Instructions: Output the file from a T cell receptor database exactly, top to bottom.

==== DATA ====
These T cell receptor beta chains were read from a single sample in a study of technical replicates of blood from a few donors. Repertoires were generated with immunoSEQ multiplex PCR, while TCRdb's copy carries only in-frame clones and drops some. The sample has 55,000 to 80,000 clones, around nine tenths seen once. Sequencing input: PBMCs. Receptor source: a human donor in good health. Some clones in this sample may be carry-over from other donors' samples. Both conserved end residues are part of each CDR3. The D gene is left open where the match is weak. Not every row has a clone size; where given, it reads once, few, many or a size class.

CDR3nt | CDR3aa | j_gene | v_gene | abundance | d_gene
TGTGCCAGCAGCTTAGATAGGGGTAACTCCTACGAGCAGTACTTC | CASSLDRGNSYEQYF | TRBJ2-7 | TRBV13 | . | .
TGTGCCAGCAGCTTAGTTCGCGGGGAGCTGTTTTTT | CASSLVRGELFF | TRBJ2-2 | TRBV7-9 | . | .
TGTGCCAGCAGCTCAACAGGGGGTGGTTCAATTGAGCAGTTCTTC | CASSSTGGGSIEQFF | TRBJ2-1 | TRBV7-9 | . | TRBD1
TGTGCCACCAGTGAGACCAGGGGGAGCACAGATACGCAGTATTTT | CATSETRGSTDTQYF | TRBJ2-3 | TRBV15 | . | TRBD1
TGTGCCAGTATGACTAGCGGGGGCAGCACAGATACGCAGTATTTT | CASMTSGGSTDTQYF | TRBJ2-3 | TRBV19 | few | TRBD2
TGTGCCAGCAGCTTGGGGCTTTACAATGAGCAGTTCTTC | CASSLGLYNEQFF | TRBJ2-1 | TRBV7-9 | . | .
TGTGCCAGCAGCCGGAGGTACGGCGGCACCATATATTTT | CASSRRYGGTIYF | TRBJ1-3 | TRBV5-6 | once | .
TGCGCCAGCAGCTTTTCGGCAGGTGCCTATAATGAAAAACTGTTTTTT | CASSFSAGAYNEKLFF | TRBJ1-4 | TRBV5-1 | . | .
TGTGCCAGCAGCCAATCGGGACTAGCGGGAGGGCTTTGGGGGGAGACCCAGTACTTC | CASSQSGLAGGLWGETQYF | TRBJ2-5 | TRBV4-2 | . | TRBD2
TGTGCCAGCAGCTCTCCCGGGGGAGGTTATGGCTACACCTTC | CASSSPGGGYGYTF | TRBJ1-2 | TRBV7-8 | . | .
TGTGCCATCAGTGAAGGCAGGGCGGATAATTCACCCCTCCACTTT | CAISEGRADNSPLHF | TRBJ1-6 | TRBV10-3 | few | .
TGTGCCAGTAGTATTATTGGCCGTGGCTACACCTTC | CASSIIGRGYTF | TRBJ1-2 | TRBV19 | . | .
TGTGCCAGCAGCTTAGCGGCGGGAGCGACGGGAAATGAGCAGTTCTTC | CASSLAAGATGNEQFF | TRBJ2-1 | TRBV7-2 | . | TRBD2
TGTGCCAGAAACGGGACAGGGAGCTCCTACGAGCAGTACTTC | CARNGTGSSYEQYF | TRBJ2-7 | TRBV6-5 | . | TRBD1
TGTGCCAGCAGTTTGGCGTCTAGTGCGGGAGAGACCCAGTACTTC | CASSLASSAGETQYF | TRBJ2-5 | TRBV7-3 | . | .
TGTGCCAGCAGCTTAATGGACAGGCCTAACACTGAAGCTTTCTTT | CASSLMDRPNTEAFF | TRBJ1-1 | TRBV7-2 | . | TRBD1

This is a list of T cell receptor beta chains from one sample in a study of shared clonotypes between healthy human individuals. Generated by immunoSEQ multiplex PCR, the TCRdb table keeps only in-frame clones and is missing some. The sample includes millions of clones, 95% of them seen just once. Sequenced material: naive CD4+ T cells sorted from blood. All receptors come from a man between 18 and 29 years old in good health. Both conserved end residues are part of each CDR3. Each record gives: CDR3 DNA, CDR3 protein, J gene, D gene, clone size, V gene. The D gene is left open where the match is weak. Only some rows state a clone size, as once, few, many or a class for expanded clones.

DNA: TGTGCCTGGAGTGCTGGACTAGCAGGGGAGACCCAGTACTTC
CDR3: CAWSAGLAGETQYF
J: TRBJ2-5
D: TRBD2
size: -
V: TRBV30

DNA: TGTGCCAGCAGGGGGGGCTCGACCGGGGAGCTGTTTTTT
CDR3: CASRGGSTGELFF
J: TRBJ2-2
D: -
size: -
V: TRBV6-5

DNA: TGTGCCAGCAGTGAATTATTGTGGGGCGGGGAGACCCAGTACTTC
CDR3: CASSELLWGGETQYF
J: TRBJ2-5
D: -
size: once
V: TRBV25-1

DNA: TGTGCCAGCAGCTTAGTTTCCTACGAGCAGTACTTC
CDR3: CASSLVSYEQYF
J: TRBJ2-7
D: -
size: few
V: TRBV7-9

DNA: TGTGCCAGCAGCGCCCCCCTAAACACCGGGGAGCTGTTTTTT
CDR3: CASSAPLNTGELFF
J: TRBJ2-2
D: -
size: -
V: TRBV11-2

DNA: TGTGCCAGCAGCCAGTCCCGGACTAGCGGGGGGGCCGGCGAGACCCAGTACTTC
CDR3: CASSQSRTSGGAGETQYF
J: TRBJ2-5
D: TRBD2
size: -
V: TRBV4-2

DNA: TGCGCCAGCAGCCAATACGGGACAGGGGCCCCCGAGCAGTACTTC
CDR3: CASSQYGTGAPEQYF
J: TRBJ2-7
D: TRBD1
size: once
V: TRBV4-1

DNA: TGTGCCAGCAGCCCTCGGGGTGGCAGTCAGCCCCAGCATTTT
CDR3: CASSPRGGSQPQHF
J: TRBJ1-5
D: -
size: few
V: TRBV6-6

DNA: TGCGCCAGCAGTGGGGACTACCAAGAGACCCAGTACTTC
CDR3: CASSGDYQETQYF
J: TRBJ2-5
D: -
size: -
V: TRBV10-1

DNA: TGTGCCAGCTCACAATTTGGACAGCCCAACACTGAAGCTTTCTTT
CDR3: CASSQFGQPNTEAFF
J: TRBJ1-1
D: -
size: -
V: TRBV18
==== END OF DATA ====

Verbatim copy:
These T cell receptor beta chains were read from a single sample in a study of technical replicates of blood from a few donors. Repertoires were generated with immunoSEQ multiplex PCR, while TCRdb's copy carries only in-frame clones and drops some. The sample has 55,000 to 80,000 clones, around nine tenths seen once. Sequencing input: PBMCs. Receptor source: a human donor in good health. Some clones in this sample may be carry-over from other donors' samples. Both conserved end residues are part of each CDR3. The D gene is left open where the match is weak. Not every row has a clone size; where given, it reads once, few, many or a size class.

CDR3nt | CDR3aa | j_gene | v_gene | abundance | d_gene
TGTGCCAGCAGCTTAGATAGGGGTAACTCCTACGAGCAGTACTTC | CASSLDRGNSYEQYF | TRBJ2-7 | TRBV13 | . | .
TGTGCCAGCAGCTTAGTTCGCGGGGAGCTGTTTTTT | CASSLVRGELFF | TRBJ2-2 | TRBV7-9 | . | .
TGTGCCAGCAGCTCAACAGGGGGTGGTTCAATTGAGCAGTTCTTC | CASSSTGGGSIEQFF | TRBJ2-1 | TRBV7-9 | . | TRBD1
TGTGCCACCAGTGAGACCAGGGGGAGCACAGATACGCAGTATTTT | CATSETRGSTDTQYF | TRBJ2-3 | TRBV15 | . | TRBD1
TGTGCCAGTATGACTAGCGGGGGCAGCACAGATACGCAGTATTTT | CASMTSGGSTDTQYF | TRBJ2-3 | TRBV19 | few | TRBD2
TGTGCCAGCAGCTTGGGGCTTTACAATGAGCAGTTCTTC | CASSLGLYNEQFF | TRBJ2-1 | TRBV7-9 | . | .
TGTGCCAGCAGCCGGAGGTACGGCGGCACCATATATTTT | CASSRRYGGTIYF | TRBJ1-3 | TRBV5-6 | once | .
TGCGCCAGCAGCTTTTCGGCAGGTGCCTATAATGAAAAACTGTTTTTT | CASSFSAGAYNEKLFF | TRBJ1-4 | TRBV5-1 | . | .
TGTGCCAGCAGCCAATCGGGACTAGCGGGAGGGCTTTGGGGGGAGACCCAGTACTTC | CASSQSGLAGGLWGETQYF | TRBJ2-5 | TRBV4-2 | . | TRBD2
TGTGCCAGCAGCTCTCCCGGGGGAGGTTATGGCTACACCTTC | CASSSPGGGYGYTF | TRBJ1-2 | TRBV7-8 | . | .
TGTGCCATCAGTGAAGGCAGGGCGGATAATTCACCCCTCCACTTT | CAISEGRADNSPLHF | TRBJ1-6 | TRBV10-3 | few | .
TGTGCCAGTAGTATTATTGGCCGTGGCTACACCTTC | CASSIIGRGYTF | TRBJ1-2 | TRBV19 | . | .
TGTGCCAGCAGCTTAGCGGCGGGAGCGACGGGAAATGAGCAGTTCTTC | CASSLAAGATGNEQFF | TRBJ2-1 | TRBV7-2 | . | TRBD2
TGTGCCAGAAACGGGACAGGGAGCTCCTACGAGCAGTACTTC | CARNGTGSSYEQYF | TRBJ2-7 | TRBV6-5 | . | TRBD1
TGTGCCAGCAGTTTGGCGTCTAGTGCGGGAGAGACCCAGTACTTC | CASSLASSAGETQYF | TRBJ2-5 | TRBV7-3 | . | .
TGTGCCAGCAGCTTAATGGACAGGCCTAACACTGAAGCTTTCTTT | CASSLMDRPNTEAFF | TRBJ1-1 | TRBV7-2 | . | TRBD1

This is a list of T cell receptor beta chains from one sample in a study of shared clonotypes between healthy human individuals. Generated by immunoSEQ multiplex PCR, the TCRdb table keeps only in-frame clones and is missing some. The sample includes millions of clones, 95% of them seen just once. Sequenced material: naive CD4+ T cells sorted from blood. All receptors come from a man between 18 and 29 years old in good health. Both conserved end residues are part of each CDR3. Each record gives: CDR3 DNA, CDR3 protein, J gene, D gene, clone size, V gene. The D gene is left open where the match is weak. Only some rows state a clone size, as once, few, many or a class for expanded clones.

DNA: TGTGCCTGGAGTGCTGGACTAGCAGGGGAGACCCAGTACTTC
CDR3: CAWSAGLAGETQYF
J: TRBJ2-5
D: TRBD2
size: -
V: TRBV30

DNA: TGTGCCAGCAGGGGGGGCTCGACCGGGGAGCTGTTTTTT
CDR3: CASRGGSTGELFF
J: TRBJ2-2
D: -
size: -
V: TRBV6-5

DNA: TGTGCCAGCAGTGAATTATTGTGGGGCGGGGAGACCCAGTACTTC
CDR3: CASSELLWGGETQYF
J: TRBJ2-5
D: -
size: once
V: TRBV25-1

DNA: TGTGCCAGCAGCTTAGTTTCCTACGAGCAGTACTTC
CDR3: CASSLVSYEQYF
J: TRBJ2-7
D: -
size: few
V: TRBV7-9

DNA: TGTGCCAGCAGCGCCCCCCTAAACACCGGGGAGCTGTTTTTT
CDR3: CASSAPLNTGELFF
J: TRBJ2-2
D: -
size: -
V: TRBV11-2

DNA: TGTGCCAGCAGCCAGTCCCGGACTAGCGGGGGGGCCGGCGAGACCCAGTACTTC
CDR3: CASSQSRTSGGAGETQYF
J: TRBJ2-5
D: TRBD2
size: -
V: TRBV4-2

DNA: TGCGCCAGCAGCCAATACGGGACAGGGGCCCCCGAGCAGTACTTC
CDR3: CASSQYGTGAPEQYF
J: TRBJ2-7
D: TRBD1
size: once
V: TRBV4-1

DNA: TGTGCCAGCAGCCCTCGGGGTGGCAGTCAGCCCCAGCATTTT
CDR3: CASSPRGGSQPQHF
J: TRBJ1-5
D: -
size: few
V: TRBV6-6

DNA: TGCGCCAGCAGTGGGGACTACCAAGAGACCCAGTACTTC
CDR3: CASSGDYQETQYF
J: TRBJ2-5
D: -
size: -
V: TRBV10-1

DNA: TGTGCCAGCTCACAATTTGGACAGCCCAACACTGAAGCTTTCTTT
CDR3: CASSQFGQPNTEAFF
J: TRBJ1-1
D: -
size: -
V: TRBV18